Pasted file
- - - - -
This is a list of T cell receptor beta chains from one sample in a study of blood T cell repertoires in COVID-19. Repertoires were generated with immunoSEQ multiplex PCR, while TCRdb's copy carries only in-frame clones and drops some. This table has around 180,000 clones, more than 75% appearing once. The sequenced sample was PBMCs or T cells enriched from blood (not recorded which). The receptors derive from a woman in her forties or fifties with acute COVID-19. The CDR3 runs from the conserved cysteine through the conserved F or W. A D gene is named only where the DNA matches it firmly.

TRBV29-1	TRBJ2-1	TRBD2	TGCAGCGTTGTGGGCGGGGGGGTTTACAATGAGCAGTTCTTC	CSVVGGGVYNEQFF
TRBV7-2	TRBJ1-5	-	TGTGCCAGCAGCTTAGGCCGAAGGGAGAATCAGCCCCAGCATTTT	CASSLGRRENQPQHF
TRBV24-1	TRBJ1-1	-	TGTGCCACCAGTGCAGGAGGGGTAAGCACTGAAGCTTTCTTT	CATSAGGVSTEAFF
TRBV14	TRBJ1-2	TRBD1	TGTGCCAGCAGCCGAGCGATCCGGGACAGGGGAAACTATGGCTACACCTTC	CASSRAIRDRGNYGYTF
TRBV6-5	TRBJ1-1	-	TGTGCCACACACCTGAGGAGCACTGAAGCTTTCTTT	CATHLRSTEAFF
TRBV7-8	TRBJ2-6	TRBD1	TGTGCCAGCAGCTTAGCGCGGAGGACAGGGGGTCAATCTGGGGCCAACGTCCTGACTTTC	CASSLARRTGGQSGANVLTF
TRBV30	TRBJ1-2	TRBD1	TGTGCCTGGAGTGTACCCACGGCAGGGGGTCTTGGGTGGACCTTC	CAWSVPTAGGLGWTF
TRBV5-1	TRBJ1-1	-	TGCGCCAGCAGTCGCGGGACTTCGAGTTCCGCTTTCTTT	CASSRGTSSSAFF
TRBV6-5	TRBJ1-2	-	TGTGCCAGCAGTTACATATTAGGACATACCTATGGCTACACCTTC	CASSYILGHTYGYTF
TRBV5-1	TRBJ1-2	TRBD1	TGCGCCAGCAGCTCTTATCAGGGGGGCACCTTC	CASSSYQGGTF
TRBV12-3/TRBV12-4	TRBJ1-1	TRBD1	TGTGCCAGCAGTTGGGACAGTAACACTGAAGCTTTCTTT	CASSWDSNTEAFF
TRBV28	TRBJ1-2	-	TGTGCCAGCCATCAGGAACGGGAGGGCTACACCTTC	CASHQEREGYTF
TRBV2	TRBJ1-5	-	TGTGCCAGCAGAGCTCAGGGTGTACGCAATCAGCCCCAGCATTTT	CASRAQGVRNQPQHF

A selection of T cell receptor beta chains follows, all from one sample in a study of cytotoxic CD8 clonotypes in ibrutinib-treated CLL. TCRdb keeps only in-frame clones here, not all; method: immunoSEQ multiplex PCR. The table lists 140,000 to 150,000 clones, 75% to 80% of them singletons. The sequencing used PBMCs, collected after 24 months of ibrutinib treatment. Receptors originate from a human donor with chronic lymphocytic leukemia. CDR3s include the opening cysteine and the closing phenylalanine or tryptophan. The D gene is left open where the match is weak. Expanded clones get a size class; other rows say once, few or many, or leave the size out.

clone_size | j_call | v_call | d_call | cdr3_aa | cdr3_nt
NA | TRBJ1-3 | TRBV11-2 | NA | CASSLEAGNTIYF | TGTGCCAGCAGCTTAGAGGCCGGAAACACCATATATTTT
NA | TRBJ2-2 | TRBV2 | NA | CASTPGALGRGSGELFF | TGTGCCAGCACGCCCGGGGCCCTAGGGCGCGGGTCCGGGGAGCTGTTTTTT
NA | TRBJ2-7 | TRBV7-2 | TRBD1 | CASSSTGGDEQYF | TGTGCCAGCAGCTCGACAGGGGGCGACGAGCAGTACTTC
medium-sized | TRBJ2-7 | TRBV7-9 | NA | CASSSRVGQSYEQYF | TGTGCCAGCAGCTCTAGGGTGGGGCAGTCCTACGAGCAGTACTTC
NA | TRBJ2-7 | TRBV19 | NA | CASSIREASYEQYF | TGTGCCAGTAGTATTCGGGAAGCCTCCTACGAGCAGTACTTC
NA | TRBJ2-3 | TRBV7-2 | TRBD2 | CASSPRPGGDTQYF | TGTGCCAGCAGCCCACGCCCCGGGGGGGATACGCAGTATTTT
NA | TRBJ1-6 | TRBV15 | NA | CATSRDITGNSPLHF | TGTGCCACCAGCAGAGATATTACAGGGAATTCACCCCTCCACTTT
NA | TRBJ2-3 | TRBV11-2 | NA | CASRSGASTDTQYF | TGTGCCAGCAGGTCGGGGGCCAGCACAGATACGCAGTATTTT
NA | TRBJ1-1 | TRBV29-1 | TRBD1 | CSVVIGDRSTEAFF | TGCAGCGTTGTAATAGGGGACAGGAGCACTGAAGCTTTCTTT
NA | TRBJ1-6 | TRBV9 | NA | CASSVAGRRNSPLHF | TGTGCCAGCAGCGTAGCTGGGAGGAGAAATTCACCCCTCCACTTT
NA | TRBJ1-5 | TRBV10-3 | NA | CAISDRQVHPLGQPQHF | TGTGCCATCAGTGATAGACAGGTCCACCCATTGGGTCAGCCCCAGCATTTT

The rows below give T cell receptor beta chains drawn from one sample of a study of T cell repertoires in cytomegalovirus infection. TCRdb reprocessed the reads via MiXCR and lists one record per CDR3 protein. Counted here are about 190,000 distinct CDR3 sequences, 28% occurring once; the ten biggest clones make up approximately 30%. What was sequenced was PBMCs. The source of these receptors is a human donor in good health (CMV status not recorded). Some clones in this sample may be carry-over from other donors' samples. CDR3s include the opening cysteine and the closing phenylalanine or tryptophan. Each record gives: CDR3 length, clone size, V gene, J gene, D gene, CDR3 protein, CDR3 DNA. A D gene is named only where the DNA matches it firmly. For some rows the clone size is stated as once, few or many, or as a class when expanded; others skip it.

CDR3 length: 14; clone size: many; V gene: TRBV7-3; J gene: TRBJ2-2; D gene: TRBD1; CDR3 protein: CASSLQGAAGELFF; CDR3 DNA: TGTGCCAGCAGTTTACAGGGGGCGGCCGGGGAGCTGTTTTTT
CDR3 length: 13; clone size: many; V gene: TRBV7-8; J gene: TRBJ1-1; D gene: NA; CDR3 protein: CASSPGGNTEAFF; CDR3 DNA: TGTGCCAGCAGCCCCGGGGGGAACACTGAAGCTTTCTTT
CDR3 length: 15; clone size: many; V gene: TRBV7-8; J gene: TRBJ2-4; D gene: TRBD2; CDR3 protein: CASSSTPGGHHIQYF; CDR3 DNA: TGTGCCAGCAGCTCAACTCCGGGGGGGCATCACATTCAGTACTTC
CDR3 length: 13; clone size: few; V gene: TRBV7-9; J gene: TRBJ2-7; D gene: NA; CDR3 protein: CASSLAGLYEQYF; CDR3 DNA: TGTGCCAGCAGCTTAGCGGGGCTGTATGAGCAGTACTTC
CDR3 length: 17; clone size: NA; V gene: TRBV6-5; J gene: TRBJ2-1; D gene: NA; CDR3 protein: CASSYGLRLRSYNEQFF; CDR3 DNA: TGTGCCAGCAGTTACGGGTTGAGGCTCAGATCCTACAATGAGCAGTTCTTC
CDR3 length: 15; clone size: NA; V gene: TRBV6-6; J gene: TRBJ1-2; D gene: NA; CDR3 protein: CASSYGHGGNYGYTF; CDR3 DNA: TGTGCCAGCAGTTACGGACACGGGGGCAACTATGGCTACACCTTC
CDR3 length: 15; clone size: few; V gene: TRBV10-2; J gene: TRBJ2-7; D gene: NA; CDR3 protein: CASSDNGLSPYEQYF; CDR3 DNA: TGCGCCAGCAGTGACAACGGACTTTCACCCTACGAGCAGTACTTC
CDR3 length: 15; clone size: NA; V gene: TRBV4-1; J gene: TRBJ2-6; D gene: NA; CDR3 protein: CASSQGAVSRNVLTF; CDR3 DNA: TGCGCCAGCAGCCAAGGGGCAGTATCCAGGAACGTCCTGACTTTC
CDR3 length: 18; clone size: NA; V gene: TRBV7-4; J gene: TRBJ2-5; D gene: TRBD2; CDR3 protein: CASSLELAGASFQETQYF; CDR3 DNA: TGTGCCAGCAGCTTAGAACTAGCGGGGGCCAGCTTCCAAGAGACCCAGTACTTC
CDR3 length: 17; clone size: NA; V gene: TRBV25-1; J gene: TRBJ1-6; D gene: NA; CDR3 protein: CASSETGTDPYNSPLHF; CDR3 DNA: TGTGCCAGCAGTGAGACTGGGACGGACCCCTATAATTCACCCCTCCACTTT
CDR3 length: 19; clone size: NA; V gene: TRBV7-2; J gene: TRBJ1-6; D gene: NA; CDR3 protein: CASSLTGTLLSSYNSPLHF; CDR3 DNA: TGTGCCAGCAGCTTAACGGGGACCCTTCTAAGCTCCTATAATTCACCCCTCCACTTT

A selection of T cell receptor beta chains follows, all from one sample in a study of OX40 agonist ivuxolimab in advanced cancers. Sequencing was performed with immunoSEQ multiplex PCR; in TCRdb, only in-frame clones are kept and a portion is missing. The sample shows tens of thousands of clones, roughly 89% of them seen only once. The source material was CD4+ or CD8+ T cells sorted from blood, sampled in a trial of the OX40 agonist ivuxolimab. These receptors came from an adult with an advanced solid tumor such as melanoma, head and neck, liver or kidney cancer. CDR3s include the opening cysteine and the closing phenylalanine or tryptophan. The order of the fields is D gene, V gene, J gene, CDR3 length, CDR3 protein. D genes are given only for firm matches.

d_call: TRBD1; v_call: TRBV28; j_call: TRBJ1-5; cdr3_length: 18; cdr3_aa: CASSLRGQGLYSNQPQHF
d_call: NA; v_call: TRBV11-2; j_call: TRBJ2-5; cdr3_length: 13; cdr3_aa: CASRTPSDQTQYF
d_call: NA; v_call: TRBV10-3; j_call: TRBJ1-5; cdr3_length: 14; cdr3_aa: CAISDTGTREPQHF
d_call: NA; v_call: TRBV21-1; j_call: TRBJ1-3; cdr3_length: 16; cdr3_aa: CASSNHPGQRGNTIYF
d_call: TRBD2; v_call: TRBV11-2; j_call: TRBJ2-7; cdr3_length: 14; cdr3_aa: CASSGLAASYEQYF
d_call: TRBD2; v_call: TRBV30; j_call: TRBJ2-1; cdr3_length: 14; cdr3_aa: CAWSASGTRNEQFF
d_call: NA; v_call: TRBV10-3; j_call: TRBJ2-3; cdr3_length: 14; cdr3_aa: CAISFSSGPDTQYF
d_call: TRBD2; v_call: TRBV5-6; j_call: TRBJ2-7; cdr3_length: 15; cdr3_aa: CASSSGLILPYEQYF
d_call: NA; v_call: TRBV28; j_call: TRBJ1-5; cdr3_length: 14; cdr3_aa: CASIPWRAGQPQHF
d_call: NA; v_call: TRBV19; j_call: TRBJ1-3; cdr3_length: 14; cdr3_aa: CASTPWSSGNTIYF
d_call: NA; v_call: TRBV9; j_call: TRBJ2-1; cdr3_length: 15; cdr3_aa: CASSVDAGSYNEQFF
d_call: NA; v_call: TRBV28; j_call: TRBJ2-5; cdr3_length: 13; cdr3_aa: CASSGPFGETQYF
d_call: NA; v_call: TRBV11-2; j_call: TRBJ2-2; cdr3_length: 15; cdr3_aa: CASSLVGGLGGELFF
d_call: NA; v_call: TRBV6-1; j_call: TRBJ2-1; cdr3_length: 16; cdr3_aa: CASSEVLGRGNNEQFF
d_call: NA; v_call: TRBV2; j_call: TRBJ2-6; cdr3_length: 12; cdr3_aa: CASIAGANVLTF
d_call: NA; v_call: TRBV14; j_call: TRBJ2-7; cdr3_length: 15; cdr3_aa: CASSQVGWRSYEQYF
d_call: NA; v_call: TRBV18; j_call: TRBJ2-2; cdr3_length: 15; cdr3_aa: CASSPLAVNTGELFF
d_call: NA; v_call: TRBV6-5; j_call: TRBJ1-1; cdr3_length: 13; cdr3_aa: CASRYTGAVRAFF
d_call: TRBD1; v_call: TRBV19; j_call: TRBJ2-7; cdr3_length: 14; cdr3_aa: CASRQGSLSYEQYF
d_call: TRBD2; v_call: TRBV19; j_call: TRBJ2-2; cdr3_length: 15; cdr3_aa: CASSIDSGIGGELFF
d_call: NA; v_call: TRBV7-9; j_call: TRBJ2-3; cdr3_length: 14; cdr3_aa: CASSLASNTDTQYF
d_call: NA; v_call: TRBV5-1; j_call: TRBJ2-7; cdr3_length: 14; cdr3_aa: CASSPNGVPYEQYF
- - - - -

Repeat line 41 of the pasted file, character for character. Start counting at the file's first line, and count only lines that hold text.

d_call: TRBD1; v_call: TRBV28; j_call: TRBJ1-5; cdr3_length: 18; cdr3_aa: CASSLRGQGLYSNQPQHF